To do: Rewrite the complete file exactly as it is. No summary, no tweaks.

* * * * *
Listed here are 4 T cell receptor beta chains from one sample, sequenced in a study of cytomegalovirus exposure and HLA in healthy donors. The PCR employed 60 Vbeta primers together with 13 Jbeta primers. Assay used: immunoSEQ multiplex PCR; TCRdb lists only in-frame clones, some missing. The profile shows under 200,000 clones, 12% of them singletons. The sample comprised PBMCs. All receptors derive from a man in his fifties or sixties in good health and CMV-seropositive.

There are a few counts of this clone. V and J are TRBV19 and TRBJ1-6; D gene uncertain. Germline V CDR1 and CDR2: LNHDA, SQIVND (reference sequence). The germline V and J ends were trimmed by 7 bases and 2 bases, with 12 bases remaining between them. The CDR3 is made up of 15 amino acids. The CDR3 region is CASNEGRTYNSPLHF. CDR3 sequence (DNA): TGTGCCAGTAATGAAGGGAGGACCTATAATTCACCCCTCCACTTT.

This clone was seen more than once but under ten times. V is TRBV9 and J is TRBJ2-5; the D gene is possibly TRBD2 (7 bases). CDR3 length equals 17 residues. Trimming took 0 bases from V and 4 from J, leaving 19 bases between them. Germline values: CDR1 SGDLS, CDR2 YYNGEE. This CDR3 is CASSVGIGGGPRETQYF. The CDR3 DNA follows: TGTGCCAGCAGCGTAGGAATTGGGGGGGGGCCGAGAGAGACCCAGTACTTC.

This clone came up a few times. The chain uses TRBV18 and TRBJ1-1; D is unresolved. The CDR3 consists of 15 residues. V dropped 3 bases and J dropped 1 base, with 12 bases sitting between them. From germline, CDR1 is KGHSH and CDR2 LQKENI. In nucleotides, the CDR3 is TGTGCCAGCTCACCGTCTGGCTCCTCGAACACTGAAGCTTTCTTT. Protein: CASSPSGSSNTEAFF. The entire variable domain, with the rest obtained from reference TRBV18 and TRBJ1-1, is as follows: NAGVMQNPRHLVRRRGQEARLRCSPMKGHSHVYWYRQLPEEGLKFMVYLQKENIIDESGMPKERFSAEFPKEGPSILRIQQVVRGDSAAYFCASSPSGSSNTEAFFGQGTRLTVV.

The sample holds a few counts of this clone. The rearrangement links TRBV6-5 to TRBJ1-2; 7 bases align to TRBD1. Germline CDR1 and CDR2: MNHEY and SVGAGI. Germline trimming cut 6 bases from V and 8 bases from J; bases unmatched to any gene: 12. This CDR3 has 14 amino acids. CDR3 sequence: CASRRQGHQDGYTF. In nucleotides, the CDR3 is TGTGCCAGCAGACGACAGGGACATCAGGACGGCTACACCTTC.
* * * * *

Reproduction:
Listed here are 4 T cell receptor beta chains from one sample, sequenced in a study of cytomegalovirus exposure and HLA in healthy donors. The PCR employed 60 Vbeta primers together with 13 Jbeta primers. Assay used: immunoSEQ multiplex PCR; TCRdb lists only in-frame clones, some missing. The profile shows under 200,000 clones, 12% of them singletons. The sample comprised PBMCs. All receptors derive from a man in his fifties or sixties in good health and CMV-seropositive.

There are a few counts of this clone. V and J are TRBV19 and TRBJ1-6; D gene uncertain. Germline V CDR1 and CDR2: LNHDA, SQIVND (reference sequence). The germline V and J ends were trimmed by 7 bases and 2 bases, with 12 bases remaining between them. The CDR3 is made up of 15 amino acids. The CDR3 region is CASNEGRTYNSPLHF. CDR3 sequence (DNA): TGTGCCAGTAATGAAGGGAGGACCTATAATTCACCCCTCCACTTT.

This clone was seen more than once but under ten times. V is TRBV9 and J is TRBJ2-5; the D gene is possibly TRBD2 (7 bases). CDR3 length equals 17 residues. Trimming took 0 bases from V and 4 from J, leaving 19 bases between them. Germline values: CDR1 SGDLS, CDR2 YYNGEE. This CDR3 is CASSVGIGGGPRETQYF. The CDR3 DNA follows: TGTGCCAGCAGCGTAGGAATTGGGGGGGGGCCGAGAGAGACCCAGTACTTC.

This clone came up a few times. The chain uses TRBV18 and TRBJ1-1; D is unresolved. The CDR3 consists of 15 residues. V dropped 3 bases and J dropped 1 base, with 12 bases sitting between them. From germline, CDR1 is KGHSH and CDR2 LQKENI. In nucleotides, the CDR3 is TGTGCCAGCTCACCGTCTGGCTCCTCGAACACTGAAGCTTTCTTT. Protein: CASSPSGSSNTEAFF. The entire variable domain, with the rest obtained from reference TRBV18 and TRBJ1-1, is as follows: NAGVMQNPRHLVRRRGQEARLRCSPMKGHSHVYWYRQLPEEGLKFMVYLQKENIIDESGMPKERFSAEFPKEGPSILRIQQVVRGDSAAYFCASSPSGSSNTEAFFGQGTRLTVV.

The sample holds a few counts of this clone. The rearrangement links TRBV6-5 to TRBJ1-2; 7 bases align to TRBD1. Germline CDR1 and CDR2: MNHEY and SVGAGI. Germline trimming cut 6 bases from V and 8 bases from J; bases unmatched to any gene: 12. This CDR3 has 14 amino acids. CDR3 sequence: CASRRQGHQDGYTF. In nucleotides, the CDR3 is TGTGCCAGCAGACGACAGGGACATCAGGACGGCTACACCTTC.